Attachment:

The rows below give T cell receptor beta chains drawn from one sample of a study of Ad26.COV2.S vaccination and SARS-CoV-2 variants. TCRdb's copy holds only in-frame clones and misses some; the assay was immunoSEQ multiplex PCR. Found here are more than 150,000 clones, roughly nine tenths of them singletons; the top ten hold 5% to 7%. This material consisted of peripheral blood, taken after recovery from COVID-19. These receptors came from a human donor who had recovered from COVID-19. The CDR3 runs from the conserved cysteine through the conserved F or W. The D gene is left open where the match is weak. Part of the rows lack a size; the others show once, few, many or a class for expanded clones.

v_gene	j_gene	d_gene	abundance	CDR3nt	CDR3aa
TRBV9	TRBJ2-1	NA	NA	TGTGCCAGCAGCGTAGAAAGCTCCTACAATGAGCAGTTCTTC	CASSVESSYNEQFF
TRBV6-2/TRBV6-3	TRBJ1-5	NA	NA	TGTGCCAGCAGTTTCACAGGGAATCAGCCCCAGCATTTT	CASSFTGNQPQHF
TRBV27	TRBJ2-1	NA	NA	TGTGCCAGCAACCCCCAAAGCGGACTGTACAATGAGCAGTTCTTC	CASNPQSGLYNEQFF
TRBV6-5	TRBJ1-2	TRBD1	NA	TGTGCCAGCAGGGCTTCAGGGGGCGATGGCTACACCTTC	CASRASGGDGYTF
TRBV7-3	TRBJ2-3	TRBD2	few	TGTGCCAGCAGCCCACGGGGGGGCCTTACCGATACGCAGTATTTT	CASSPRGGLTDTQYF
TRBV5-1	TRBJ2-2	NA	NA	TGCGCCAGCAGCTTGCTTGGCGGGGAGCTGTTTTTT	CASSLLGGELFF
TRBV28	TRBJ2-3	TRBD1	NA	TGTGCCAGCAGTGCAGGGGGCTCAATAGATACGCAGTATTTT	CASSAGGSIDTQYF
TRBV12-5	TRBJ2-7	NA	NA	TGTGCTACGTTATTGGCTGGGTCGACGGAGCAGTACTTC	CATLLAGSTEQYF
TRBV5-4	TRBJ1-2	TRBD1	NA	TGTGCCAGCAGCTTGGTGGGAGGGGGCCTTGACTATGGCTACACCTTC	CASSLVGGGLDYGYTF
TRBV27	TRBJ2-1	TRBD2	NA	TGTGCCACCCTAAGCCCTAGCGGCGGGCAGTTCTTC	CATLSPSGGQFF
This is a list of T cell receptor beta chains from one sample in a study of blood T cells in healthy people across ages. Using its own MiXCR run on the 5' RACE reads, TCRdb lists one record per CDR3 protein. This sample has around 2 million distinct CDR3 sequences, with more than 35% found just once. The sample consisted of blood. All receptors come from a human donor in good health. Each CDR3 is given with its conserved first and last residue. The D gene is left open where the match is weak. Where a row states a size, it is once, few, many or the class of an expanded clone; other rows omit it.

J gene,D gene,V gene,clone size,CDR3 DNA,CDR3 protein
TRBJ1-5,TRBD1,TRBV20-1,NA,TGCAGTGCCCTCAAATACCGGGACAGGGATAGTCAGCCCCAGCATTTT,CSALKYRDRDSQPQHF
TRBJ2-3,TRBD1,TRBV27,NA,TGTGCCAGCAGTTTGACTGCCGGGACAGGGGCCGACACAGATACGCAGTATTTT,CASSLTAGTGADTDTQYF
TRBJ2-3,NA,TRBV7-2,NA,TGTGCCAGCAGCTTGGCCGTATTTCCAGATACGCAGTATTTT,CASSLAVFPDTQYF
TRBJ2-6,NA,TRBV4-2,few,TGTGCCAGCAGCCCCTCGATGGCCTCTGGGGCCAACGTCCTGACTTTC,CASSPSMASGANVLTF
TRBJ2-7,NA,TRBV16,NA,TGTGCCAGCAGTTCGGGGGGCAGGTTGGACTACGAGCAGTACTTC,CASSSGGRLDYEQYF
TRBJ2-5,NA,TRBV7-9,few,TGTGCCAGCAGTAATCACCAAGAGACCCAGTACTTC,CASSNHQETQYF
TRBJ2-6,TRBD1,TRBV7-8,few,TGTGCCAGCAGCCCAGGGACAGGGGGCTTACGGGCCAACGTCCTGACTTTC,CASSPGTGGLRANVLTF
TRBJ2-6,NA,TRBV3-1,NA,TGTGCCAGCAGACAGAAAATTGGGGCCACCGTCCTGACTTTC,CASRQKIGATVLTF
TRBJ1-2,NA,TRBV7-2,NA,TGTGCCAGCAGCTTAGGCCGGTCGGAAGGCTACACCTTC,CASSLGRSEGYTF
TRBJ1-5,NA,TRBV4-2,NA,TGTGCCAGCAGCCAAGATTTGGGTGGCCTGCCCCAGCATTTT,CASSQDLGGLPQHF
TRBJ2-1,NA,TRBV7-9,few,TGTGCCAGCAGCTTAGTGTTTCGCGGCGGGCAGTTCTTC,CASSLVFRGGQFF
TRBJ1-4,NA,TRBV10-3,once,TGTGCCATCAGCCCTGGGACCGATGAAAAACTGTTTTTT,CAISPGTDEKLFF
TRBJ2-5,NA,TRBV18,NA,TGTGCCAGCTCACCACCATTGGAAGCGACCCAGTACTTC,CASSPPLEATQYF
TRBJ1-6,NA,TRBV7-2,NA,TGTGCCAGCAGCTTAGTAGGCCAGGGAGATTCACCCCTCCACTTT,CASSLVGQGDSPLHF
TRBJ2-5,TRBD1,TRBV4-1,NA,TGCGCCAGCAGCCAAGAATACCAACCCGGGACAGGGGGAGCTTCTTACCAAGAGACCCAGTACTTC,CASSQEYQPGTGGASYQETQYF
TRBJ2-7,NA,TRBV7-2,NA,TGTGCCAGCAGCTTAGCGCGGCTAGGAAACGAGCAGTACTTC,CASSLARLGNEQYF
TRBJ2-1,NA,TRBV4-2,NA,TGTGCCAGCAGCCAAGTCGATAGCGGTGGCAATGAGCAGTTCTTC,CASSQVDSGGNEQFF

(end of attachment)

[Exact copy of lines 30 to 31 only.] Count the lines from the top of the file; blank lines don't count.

TRBJ2-7,NA,TRBV7-2,NA,TGTGCCAGCAGCTTAGCGCGGCTAGGAAACGAGCAGTACTTC,CASSLARLGNEQYF
TRBJ2-1,NA,TRBV4-2,NA,TGTGCCAGCAGCCAAGTCGATAGCGGTGGCAATGAGCAGTTCTTC,CASSQVDSGGNEQFF